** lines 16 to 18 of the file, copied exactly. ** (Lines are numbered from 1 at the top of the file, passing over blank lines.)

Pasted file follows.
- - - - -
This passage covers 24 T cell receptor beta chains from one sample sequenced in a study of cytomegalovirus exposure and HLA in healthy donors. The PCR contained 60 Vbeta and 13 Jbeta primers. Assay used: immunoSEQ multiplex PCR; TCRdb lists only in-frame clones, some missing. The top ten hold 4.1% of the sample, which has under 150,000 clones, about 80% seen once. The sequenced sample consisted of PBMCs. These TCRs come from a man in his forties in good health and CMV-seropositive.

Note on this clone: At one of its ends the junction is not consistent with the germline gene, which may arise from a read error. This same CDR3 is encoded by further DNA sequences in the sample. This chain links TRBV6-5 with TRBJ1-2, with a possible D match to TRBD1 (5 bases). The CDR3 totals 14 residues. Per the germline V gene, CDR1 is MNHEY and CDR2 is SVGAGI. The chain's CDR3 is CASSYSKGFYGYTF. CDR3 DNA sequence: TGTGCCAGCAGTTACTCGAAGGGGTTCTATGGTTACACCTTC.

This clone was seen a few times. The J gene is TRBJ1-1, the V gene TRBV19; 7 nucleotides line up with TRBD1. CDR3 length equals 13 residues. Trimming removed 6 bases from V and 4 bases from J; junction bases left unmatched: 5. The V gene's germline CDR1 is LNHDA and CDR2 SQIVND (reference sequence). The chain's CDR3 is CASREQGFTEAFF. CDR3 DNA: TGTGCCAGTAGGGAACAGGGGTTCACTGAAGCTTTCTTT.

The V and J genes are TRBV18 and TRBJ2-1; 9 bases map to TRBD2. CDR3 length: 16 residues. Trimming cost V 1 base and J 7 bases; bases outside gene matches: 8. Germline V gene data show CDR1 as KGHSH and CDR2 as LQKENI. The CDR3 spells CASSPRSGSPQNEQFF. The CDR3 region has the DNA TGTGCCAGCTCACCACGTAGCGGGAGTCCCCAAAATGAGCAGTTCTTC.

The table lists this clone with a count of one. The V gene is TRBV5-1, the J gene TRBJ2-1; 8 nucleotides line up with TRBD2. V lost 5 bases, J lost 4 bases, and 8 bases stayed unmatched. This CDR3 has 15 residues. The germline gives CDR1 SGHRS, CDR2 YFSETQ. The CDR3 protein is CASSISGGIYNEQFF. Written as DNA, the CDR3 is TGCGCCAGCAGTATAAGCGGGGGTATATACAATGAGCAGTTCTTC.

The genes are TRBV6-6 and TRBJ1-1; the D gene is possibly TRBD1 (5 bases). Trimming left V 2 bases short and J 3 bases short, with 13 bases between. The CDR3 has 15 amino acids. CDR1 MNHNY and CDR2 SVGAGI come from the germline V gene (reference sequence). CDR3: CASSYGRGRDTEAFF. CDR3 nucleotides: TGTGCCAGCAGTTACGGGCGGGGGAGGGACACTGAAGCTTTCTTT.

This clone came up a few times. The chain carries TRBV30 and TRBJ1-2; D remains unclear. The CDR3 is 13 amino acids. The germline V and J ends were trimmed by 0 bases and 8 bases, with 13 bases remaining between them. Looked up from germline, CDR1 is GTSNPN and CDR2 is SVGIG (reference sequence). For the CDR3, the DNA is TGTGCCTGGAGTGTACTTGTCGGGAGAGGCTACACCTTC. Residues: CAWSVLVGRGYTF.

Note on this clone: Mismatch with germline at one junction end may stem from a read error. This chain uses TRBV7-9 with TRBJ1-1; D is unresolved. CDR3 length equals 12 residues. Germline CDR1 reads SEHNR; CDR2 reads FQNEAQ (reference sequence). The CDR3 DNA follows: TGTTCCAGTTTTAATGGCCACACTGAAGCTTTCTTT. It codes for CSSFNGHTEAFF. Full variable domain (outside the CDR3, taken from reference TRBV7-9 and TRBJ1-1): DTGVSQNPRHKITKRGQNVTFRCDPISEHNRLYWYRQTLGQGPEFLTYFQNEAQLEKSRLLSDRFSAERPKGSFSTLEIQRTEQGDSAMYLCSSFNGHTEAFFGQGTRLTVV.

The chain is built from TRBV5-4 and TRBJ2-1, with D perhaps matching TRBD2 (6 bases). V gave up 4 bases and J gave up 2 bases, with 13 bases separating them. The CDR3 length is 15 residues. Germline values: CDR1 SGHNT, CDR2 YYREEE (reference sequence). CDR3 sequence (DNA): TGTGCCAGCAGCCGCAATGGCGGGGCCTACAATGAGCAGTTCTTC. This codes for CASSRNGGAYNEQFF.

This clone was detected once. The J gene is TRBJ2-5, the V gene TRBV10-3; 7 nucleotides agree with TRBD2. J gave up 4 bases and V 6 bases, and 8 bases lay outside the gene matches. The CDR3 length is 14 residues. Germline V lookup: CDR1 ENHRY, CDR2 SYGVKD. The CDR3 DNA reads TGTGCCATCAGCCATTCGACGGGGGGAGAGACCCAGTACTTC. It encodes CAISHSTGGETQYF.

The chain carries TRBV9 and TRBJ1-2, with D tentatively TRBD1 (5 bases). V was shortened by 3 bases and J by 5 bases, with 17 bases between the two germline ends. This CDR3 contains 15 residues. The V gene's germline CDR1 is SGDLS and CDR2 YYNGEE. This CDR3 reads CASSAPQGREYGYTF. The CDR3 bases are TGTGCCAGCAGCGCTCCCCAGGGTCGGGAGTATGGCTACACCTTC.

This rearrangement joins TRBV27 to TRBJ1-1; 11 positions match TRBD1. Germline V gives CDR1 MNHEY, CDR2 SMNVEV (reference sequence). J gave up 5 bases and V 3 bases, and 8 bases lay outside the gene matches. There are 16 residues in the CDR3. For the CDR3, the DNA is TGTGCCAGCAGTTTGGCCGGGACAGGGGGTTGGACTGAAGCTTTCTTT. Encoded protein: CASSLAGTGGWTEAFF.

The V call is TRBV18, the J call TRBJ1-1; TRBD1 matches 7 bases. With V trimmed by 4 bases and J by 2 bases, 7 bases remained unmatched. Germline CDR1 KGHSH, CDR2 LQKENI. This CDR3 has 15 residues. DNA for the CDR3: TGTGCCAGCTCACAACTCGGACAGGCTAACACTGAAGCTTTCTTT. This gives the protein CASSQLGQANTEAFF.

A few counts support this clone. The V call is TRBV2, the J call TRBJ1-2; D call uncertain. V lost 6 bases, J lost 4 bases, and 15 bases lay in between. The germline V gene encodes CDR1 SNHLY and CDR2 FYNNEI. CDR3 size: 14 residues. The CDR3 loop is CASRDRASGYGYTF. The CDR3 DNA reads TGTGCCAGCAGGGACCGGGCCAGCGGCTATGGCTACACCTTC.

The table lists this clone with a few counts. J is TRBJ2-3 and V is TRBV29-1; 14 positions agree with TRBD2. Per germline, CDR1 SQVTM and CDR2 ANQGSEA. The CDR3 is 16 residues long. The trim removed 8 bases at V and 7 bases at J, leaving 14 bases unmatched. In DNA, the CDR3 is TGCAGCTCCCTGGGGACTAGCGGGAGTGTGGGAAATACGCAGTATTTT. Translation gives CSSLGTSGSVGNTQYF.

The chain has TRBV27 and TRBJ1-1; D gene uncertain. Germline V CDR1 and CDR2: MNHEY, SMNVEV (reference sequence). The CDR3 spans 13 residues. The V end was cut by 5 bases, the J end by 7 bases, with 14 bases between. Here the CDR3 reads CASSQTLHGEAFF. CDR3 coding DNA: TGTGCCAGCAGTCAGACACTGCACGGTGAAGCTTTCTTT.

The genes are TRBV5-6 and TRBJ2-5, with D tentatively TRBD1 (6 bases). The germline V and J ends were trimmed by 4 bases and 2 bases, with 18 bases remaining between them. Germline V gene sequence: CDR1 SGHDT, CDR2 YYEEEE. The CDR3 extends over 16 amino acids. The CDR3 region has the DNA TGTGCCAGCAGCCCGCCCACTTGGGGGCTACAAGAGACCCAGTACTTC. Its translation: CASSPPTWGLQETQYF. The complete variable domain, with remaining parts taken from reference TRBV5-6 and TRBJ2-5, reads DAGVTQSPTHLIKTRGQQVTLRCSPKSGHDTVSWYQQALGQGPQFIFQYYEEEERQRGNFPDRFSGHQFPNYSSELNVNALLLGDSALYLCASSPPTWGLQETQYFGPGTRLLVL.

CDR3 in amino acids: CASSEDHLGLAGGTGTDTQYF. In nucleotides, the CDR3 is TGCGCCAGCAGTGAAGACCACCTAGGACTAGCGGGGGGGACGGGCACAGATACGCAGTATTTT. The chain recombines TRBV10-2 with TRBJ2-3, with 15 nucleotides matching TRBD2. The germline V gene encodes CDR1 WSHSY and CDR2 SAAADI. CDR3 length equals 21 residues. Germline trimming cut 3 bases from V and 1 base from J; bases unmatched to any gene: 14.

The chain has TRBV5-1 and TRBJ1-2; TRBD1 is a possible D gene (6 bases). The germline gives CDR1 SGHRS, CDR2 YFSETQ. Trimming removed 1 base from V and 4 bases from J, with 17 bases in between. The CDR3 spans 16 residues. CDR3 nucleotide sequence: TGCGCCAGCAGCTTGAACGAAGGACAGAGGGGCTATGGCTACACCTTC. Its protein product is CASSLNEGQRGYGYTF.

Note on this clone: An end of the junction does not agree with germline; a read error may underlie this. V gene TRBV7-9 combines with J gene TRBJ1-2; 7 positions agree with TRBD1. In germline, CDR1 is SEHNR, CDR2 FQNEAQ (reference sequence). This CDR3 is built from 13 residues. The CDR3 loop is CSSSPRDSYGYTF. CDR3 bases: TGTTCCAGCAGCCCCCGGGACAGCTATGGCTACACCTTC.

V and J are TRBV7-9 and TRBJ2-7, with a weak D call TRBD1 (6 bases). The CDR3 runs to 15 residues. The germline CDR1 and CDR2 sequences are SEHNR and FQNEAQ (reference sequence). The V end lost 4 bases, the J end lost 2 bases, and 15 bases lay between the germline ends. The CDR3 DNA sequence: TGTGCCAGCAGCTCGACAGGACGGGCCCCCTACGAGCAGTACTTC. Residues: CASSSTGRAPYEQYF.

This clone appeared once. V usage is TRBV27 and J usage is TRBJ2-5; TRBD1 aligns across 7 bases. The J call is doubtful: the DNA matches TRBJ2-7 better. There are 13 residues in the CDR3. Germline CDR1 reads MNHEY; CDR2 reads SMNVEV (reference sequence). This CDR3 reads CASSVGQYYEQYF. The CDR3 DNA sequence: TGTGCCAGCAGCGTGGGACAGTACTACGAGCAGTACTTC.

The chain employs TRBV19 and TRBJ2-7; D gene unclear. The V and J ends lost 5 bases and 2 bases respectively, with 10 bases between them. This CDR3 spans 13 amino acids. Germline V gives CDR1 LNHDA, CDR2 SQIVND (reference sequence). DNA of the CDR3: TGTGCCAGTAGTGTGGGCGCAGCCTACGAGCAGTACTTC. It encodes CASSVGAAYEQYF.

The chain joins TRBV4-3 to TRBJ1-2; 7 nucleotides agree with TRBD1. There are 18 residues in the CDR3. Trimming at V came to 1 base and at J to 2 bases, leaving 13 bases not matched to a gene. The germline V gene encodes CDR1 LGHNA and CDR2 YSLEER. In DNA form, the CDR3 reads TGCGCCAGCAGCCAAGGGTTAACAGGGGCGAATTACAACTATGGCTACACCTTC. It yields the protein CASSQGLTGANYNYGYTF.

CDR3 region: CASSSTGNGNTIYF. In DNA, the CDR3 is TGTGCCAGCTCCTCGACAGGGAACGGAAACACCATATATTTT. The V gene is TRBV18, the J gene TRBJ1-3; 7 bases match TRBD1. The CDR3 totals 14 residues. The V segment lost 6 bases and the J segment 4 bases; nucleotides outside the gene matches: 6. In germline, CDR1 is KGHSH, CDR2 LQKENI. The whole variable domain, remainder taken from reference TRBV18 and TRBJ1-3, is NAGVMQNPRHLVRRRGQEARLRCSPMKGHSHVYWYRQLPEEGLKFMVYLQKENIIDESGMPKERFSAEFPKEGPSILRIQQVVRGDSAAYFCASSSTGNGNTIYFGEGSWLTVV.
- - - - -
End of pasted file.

The chain has TRBV27 and TRBJ1-1; D gene uncertain. Germline V CDR1 and CDR2: MNHEY, SMNVEV (reference sequence). The CDR3 spans 13 residues. The V end was cut by 5 bases, the J end by 7 bases, with 14 bases between. Here the CDR3 reads CASSQTLHGEAFF. CDR3 coding DNA: TGTGCCAGCAGTCAGACACTGCACGGTGAAGCTTTCTTT.

The genes are TRBV5-6 and TRBJ2-5, with D tentatively TRBD1 (6 bases). The germline V and J ends were trimmed by 4 bases and 2 bases, with 18 bases remaining between them. Germline V gene sequence: CDR1 SGHDT, CDR2 YYEEEE. The CDR3 extends over 16 amino acids. The CDR3 region has the DNA TGTGCCAGCAGCCCGCCCACTTGGGGGCTACAAGAGACCCAGTACTTC. Its translation: CASSPPTWGLQETQYF. The complete variable domain, with remaining parts taken from reference TRBV5-6 and TRBJ2-5, reads DAGVTQSPTHLIKTRGQQVTLRCSPKSGHDTVSWYQQALGQGPQFIFQYYEEEERQRGNFPDRFSGHQFPNYSSELNVNALLLGDSALYLCASSPPTWGLQETQYFGPGTRLLVL.

CDR3 in amino acids: CASSEDHLGLAGGTGTDTQYF. In nucleotides, the CDR3 is TGCGCCAGCAGTGAAGACCACCTAGGACTAGCGGGGGGGACGGGCACAGATACGCAGTATTTT. The chain recombines TRBV10-2 with TRBJ2-3, with 15 nucleotides matching TRBD2. The germline V gene encodes CDR1 WSHSY and CDR2 SAAADI. CDR3 length equals 21 residues. Germline trimming cut 3 bases from V and 1 base from J; bases unmatched to any gene: 14.